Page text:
The adventure market is one of the fastest growing sectors in the African tourism industry, with a multitude of activities offered to travellers visiting the continent.

But with adventure activities comes the risk of injury, and travel sellers need to ensure that their customers are not only correctly educated on the importance of taking out appropriate travel insurance, but that they choose operators that have the correct cover and incident management solutions to manage a situation should it arise. Tourism is a tricky space and without specialist attention things can go horribly wrong.

Andre du Toit, Executive Head – New Business Development of SATIB, says travellers will often purchase ineffective travel insurance either themselves or through travel sellers who are not up to speed with what a policy may have to respond to or what cover limits may be required to evacuate someone to the most appropriate medical facility. As a result, complications arise where travellers are left without appropriate cover, poor response/evacuation options and will often look to the operator to meet the gap, which can stretch into tens of thousands of rands. It is not uncommon to find huge delays in trying to connect with travel insurance call centres and this is not ideal in emergency situations. With a clear duty of care lying with the adventure operator this can often be a tricky situation…even if the injury is not their fault, but there are options for both the traveller and the operator that can and should be considered.

The adventure tourism community has a duty of care to all travellers and a responsible operator will align with a brand upfront, that specialises in insurance for travellers and operators, knows the ins and outs of ‘small print’ – inclusions, exclusions, cover limits and sub-limits – and, very importantly, has the correct expertise to assist you when the paw-paw hits the fan!

“SATIB, for example, has bespoke Evacuation Cover and Incident Management Centre that guarantees immediate response by a team who takes control of the situation from the first call, designs an incident action plan, co-ordinates multiple resources to ensure the best possible outcome. Most importantly they shoulder liability from that point on. The average emergency assistance company does not offer the full incident management service that is so important in this industry. Beyond the primary concern of best medical attention, we must deal with social media, reputational damage, possible legal action and the logistics around accommodation for travelling partners and, dare I say it, repatriation and embassies. The average insurance company isn’t geared towards the multi-faceted nature of travel and the expected levels of care. If not handled correctly, it could affect not only the travel operator and agents, but the brand African Tourism” says Du Toit.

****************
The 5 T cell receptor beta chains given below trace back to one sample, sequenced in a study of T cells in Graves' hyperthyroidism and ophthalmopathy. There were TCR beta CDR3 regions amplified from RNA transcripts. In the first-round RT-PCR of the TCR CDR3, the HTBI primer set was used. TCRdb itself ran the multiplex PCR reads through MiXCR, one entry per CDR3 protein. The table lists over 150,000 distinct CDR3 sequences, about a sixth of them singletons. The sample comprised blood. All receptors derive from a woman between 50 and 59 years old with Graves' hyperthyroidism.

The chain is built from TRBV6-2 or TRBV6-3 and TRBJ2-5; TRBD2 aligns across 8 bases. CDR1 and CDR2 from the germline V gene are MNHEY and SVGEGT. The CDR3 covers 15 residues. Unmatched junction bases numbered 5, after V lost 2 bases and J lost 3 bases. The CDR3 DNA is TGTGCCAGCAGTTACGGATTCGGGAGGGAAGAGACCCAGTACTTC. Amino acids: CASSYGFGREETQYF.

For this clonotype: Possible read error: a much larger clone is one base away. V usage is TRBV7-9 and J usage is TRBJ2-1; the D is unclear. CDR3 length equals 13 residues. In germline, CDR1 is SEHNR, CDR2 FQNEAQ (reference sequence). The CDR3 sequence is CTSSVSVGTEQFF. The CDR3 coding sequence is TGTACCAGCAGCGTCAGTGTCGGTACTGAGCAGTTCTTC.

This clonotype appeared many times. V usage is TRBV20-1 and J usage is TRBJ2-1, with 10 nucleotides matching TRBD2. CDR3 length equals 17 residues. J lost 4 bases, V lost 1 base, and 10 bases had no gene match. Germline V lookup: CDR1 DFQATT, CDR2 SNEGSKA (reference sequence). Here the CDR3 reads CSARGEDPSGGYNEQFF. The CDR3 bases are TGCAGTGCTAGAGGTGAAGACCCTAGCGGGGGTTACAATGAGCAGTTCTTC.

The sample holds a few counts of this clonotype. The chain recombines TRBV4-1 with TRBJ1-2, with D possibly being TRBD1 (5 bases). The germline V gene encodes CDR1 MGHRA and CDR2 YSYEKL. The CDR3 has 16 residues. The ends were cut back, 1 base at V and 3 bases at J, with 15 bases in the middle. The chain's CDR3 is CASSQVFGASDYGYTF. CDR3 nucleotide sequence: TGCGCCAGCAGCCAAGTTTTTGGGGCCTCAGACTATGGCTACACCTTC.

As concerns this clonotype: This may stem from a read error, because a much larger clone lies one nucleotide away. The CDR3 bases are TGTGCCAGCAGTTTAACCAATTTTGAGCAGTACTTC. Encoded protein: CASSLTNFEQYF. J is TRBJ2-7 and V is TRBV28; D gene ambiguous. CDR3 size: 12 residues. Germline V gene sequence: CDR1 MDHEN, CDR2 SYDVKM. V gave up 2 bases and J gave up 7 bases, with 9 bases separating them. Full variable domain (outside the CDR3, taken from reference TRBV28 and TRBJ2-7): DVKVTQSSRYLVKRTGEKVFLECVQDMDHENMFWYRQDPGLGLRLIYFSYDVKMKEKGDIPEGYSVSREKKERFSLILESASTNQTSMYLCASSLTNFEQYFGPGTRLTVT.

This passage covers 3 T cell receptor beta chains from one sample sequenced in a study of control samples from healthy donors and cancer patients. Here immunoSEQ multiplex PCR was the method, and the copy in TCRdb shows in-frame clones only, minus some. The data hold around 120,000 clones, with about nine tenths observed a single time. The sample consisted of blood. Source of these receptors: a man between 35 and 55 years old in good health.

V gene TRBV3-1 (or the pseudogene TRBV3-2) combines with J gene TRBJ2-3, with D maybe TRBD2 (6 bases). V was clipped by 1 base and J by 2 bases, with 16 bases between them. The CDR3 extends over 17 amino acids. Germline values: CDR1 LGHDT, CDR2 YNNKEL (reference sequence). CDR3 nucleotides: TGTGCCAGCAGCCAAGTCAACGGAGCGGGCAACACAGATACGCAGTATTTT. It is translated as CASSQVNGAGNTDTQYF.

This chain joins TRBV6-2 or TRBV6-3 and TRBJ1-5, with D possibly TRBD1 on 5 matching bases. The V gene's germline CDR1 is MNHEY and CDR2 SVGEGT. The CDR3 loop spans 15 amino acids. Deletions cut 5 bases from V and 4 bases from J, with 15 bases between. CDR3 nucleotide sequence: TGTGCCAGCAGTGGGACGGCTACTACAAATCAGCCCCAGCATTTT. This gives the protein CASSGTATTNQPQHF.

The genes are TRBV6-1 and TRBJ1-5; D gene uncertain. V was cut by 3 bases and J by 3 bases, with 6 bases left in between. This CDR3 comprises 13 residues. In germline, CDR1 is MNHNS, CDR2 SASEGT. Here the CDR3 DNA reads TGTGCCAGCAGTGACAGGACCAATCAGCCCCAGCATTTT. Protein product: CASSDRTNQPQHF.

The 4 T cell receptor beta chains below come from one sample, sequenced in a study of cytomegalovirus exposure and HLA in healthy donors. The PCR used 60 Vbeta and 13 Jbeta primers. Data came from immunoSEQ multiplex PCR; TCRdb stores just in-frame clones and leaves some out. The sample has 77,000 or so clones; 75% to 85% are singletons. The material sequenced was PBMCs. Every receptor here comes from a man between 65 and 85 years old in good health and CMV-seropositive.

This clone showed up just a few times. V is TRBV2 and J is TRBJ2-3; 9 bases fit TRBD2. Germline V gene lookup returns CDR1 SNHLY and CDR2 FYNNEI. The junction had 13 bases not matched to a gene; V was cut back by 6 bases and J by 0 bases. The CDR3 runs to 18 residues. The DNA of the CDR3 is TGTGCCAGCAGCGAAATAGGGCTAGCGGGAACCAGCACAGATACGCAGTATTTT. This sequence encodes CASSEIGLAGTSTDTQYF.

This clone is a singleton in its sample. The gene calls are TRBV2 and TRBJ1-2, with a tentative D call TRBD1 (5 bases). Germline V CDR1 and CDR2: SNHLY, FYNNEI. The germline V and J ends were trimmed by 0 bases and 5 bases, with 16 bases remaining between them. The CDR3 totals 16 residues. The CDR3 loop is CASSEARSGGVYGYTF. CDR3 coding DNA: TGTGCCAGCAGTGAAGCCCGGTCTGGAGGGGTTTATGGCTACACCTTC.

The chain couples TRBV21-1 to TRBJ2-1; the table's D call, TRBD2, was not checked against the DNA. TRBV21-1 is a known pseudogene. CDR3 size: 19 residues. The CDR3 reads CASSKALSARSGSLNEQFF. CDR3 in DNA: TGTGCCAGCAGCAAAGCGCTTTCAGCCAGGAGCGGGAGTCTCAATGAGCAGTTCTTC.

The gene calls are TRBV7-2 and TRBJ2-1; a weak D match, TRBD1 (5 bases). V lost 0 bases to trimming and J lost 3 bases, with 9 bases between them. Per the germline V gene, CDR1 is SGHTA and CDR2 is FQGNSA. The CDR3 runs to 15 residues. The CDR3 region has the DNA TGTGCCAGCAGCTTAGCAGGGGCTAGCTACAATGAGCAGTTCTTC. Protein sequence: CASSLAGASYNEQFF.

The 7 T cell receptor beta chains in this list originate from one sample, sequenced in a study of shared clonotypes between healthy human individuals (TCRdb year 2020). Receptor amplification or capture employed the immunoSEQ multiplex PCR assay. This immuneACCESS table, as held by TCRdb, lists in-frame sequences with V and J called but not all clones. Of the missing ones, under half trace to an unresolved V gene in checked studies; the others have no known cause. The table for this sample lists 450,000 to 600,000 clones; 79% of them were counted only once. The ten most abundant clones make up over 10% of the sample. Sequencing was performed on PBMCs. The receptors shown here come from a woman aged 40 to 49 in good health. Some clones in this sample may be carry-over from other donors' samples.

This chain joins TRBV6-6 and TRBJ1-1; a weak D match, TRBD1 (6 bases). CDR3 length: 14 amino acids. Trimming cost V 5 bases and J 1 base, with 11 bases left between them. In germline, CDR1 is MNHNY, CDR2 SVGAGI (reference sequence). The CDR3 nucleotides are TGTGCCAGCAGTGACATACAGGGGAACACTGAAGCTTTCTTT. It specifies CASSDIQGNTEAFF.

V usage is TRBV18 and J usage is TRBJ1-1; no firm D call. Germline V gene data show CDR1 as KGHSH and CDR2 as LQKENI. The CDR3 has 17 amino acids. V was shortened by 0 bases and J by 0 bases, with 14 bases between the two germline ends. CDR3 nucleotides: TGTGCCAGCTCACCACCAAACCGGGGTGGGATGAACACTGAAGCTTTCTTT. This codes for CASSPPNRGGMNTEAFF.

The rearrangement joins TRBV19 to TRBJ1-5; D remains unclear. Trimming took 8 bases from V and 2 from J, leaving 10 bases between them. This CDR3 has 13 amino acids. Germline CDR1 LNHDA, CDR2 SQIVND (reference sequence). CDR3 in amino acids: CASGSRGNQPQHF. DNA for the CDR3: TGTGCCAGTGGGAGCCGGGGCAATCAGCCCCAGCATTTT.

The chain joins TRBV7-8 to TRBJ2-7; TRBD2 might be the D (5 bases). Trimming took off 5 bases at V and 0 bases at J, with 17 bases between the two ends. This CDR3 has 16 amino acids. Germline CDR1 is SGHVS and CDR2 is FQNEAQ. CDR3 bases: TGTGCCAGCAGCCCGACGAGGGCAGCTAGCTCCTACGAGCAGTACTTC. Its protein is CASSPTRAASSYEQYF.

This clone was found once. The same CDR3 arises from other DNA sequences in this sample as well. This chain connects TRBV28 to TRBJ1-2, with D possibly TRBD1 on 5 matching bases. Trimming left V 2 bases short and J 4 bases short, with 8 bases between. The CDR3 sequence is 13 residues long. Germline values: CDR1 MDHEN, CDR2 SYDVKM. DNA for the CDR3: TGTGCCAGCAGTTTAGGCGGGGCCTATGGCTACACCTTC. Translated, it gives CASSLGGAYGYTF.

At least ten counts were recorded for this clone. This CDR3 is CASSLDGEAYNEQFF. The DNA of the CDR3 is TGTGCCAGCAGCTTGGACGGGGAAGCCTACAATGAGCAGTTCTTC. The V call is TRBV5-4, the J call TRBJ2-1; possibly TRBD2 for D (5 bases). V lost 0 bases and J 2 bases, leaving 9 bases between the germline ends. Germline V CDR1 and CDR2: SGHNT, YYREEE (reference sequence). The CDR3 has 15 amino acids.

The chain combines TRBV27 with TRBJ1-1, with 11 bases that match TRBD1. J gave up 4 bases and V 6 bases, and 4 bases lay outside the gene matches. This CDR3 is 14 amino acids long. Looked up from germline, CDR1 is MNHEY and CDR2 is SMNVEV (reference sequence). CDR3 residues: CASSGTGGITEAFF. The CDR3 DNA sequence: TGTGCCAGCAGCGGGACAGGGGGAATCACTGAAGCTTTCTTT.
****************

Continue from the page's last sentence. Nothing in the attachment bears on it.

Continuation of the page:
It does not replace the need for travellers to buy their own travel insurance, particularly when embarking on adventure activities, and I truly believe this should be a compulsory purchase, however we can’t necessarily make these demands. Perhaps a helpful place to start from a travel insurance perspective is to share the following guidelines for a visitor to South Africa:

  • Declare all activities and ask insurers to confirm in writing that they are not specifically excluded.
  • Emergency medical assistance service provider (24h call centre for help).
  • Emergency medical expenses including pre-existing medical conditions cover: minimum R10m (€628 960).
  • Medical evacuation and repatriation – included in the above.
  • Return of mortal remains – limit of R500 000 (€31 448).
  • Public/personal liability – limit R10m (€628 960) – damage to property /injury to persons.
  • Personal accident – victims of motor accidents/assaults etc – R100 000 (€6 290) death and R100 000 (€6 290) disability benefits.